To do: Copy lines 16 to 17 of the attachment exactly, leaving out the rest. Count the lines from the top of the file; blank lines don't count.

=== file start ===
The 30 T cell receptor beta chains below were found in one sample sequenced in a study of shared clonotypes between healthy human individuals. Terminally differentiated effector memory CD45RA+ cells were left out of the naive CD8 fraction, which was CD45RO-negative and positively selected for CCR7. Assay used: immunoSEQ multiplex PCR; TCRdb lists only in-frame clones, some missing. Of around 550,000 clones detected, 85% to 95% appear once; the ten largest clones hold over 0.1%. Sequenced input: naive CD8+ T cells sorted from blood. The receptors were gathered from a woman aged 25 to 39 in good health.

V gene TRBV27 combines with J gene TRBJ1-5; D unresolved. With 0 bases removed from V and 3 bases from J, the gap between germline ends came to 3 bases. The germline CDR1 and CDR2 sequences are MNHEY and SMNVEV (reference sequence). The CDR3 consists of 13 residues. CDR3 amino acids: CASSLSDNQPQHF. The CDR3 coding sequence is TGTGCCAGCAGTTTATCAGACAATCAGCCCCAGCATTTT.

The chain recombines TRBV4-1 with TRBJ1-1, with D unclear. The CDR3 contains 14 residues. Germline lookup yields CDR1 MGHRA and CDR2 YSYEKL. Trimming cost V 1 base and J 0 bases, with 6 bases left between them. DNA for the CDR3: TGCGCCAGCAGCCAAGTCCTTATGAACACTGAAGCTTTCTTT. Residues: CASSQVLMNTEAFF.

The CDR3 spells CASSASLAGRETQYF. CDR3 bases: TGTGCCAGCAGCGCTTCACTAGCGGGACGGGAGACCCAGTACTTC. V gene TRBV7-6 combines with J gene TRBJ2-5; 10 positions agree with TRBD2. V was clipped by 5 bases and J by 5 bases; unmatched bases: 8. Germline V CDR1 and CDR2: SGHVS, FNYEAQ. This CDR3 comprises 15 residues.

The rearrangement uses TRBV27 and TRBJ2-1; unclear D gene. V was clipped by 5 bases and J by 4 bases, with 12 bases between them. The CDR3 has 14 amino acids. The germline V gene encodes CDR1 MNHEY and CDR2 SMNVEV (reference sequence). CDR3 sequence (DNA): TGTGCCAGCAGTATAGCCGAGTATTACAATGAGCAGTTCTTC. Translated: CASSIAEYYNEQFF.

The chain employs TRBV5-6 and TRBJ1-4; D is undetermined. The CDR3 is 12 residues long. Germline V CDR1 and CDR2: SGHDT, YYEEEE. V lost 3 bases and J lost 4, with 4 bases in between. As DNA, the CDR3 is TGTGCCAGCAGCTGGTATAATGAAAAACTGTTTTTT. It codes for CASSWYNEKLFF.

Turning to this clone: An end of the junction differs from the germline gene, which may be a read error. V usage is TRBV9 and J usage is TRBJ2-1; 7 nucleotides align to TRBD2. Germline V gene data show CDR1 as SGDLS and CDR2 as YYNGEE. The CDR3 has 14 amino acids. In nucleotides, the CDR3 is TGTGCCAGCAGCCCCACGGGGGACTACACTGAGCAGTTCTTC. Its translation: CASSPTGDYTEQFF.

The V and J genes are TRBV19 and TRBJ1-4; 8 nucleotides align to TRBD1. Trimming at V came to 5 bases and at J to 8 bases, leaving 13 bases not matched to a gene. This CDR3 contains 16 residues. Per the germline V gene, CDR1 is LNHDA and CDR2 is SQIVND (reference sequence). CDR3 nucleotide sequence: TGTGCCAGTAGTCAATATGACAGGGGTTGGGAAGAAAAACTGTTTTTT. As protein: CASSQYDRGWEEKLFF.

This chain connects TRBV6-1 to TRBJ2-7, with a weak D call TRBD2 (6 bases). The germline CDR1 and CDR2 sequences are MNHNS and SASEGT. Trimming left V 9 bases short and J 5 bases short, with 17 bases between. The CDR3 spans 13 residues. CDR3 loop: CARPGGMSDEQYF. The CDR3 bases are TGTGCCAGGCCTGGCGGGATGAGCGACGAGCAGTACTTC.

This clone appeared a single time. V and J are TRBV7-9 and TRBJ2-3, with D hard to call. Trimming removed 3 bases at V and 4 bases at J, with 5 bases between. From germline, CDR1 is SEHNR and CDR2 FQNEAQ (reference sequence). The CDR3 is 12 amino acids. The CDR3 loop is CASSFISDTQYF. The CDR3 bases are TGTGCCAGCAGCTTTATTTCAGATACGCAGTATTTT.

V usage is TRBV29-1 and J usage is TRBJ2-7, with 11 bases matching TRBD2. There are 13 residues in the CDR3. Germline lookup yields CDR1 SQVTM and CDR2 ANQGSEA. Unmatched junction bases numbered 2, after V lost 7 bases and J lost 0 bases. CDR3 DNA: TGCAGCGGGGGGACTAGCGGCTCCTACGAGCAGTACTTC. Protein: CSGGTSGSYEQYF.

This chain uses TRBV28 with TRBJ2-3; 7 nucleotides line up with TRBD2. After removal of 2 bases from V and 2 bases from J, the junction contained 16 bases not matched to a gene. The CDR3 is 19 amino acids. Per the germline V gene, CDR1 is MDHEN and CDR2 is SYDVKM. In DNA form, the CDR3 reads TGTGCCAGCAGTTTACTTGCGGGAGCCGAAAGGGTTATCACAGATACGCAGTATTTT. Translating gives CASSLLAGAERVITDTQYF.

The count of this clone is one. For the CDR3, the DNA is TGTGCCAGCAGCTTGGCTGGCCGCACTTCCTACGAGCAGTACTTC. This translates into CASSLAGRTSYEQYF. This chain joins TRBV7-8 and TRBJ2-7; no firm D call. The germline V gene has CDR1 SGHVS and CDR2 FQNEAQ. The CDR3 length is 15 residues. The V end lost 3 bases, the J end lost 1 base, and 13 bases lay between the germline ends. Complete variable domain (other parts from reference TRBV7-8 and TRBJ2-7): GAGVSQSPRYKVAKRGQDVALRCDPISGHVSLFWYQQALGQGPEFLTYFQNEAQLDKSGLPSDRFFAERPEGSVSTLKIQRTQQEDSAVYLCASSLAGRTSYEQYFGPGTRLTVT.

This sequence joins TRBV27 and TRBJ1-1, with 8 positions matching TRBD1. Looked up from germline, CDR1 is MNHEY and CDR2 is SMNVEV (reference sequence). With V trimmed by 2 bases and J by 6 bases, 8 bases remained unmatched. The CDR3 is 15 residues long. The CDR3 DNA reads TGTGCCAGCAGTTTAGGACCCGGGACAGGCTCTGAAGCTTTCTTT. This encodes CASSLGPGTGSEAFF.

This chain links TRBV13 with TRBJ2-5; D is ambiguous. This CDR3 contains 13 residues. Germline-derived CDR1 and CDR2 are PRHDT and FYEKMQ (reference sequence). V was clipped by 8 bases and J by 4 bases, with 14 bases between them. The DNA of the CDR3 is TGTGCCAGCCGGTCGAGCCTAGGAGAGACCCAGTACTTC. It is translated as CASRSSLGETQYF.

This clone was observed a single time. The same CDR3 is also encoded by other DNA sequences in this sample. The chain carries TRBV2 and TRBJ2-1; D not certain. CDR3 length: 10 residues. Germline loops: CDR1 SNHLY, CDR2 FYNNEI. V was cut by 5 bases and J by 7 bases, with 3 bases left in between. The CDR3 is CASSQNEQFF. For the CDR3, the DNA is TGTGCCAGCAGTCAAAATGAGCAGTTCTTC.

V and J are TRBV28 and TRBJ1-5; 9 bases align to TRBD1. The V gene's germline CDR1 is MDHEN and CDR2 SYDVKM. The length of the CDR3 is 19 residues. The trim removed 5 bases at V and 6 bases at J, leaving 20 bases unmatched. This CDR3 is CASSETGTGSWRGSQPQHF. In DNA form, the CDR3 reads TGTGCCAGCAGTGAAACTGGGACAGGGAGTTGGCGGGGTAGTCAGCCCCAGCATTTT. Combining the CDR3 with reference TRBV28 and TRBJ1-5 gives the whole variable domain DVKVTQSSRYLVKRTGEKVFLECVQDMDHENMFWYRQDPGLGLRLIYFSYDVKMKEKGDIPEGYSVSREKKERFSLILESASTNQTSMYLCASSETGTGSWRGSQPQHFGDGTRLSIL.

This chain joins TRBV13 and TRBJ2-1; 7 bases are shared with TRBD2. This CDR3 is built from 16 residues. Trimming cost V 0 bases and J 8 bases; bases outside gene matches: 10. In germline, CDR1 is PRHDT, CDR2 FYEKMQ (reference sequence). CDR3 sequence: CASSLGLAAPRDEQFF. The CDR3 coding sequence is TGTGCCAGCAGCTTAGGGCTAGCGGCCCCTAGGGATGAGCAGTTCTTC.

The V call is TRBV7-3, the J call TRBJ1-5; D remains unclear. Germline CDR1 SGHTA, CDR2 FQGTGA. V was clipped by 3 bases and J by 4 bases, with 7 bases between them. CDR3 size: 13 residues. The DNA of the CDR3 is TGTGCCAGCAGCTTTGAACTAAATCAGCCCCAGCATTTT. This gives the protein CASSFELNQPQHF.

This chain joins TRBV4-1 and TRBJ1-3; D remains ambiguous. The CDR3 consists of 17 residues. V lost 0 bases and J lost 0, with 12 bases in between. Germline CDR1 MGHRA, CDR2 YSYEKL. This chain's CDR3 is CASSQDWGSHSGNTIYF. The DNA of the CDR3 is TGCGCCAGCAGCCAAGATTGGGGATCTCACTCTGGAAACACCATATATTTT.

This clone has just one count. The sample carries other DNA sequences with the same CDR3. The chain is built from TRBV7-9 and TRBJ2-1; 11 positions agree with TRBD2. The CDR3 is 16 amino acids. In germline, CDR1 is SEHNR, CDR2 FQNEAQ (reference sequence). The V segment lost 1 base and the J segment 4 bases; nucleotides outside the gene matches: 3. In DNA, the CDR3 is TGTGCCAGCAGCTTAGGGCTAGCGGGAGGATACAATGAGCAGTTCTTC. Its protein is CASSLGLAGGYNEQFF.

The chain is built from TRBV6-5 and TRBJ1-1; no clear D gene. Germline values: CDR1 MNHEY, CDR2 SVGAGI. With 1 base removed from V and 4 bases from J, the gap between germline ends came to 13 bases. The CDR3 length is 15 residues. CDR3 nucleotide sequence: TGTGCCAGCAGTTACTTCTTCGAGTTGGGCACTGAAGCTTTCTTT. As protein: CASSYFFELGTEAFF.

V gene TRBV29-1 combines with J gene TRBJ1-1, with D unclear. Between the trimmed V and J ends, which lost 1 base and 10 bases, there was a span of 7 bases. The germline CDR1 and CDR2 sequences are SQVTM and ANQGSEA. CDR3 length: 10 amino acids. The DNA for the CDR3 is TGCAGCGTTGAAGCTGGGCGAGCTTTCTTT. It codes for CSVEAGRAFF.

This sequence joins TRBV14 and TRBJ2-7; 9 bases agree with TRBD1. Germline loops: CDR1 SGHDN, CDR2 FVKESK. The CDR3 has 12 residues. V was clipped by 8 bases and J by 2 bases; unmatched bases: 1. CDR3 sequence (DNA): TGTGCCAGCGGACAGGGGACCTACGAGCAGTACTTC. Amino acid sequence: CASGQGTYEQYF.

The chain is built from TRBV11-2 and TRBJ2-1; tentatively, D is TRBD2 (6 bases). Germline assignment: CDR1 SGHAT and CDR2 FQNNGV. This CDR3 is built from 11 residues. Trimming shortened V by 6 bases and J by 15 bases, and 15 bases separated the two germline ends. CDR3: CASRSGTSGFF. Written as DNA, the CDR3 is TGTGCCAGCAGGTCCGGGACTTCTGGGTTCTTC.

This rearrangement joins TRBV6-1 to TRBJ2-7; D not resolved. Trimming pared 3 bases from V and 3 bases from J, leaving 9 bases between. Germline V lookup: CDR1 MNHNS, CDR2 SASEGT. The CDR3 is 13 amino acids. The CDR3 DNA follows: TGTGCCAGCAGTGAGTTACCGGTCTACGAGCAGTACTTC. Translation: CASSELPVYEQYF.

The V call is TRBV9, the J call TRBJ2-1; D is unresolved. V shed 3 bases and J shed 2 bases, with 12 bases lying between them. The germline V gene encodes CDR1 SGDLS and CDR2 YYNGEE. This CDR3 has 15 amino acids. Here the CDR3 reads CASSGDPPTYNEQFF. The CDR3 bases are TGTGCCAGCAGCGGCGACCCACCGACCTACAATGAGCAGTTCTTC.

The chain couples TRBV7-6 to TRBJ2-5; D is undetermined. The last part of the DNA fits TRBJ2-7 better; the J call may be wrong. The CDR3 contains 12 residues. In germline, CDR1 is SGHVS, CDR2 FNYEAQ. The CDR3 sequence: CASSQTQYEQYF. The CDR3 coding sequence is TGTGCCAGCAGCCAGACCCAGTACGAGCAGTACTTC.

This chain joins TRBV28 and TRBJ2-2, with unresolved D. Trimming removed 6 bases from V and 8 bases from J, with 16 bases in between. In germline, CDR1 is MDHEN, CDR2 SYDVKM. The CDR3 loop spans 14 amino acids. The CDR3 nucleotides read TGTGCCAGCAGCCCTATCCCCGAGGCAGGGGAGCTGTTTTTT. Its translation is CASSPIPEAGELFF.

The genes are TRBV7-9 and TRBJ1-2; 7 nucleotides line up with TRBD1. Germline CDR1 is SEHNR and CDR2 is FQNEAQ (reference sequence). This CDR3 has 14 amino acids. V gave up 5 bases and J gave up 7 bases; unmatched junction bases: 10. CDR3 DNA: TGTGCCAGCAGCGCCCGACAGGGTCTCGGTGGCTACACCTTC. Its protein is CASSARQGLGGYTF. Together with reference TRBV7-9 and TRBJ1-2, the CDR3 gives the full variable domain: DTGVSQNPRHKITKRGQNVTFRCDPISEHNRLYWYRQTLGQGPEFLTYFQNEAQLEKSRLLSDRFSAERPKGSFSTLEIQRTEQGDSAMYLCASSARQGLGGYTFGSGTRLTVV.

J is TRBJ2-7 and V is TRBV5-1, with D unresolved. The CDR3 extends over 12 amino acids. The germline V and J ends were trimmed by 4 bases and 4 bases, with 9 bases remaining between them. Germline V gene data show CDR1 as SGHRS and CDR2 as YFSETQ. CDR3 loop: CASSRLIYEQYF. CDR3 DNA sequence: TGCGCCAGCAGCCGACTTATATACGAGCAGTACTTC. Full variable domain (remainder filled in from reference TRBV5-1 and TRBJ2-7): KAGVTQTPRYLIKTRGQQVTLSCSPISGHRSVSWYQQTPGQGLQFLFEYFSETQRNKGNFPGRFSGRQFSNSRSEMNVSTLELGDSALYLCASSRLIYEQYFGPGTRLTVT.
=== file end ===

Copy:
This clone was observed a single time. The same CDR3 is also encoded by other DNA sequences in this sample. The chain carries TRBV2 and TRBJ2-1; D not certain. CDR3 length: 10 residues. Germline loops: CDR1 SNHLY, CDR2 FYNNEI. V was cut by 5 bases and J by 7 bases, with 3 bases left in between. The CDR3 is CASSQNEQFF. For the CDR3, the DNA is TGTGCCAGCAGTCAAAATGAGCAGTTCTTC.

V and J are TRBV28 and TRBJ1-5; 9 bases align to TRBD1. The V gene's germline CDR1 is MDHEN and CDR2 SYDVKM. The length of the CDR3 is 19 residues. The trim removed 5 bases at V and 6 bases at J, leaving 20 bases unmatched. This CDR3 is CASSETGTGSWRGSQPQHF. In DNA form, the CDR3 reads TGTGCCAGCAGTGAAACTGGGACAGGGAGTTGGCGGGGTAGTCAGCCCCAGCATTTT. Combining the CDR3 with reference TRBV28 and TRBJ1-5 gives the whole variable domain DVKVTQSSRYLVKRTGEKVFLECVQDMDHENMFWYRQDPGLGLRLIYFSYDVKMKEKGDIPEGYSVSREKKERFSLILESASTNQTSMYLCASSETGTGSWRGSQPQHFGDGTRLSIL.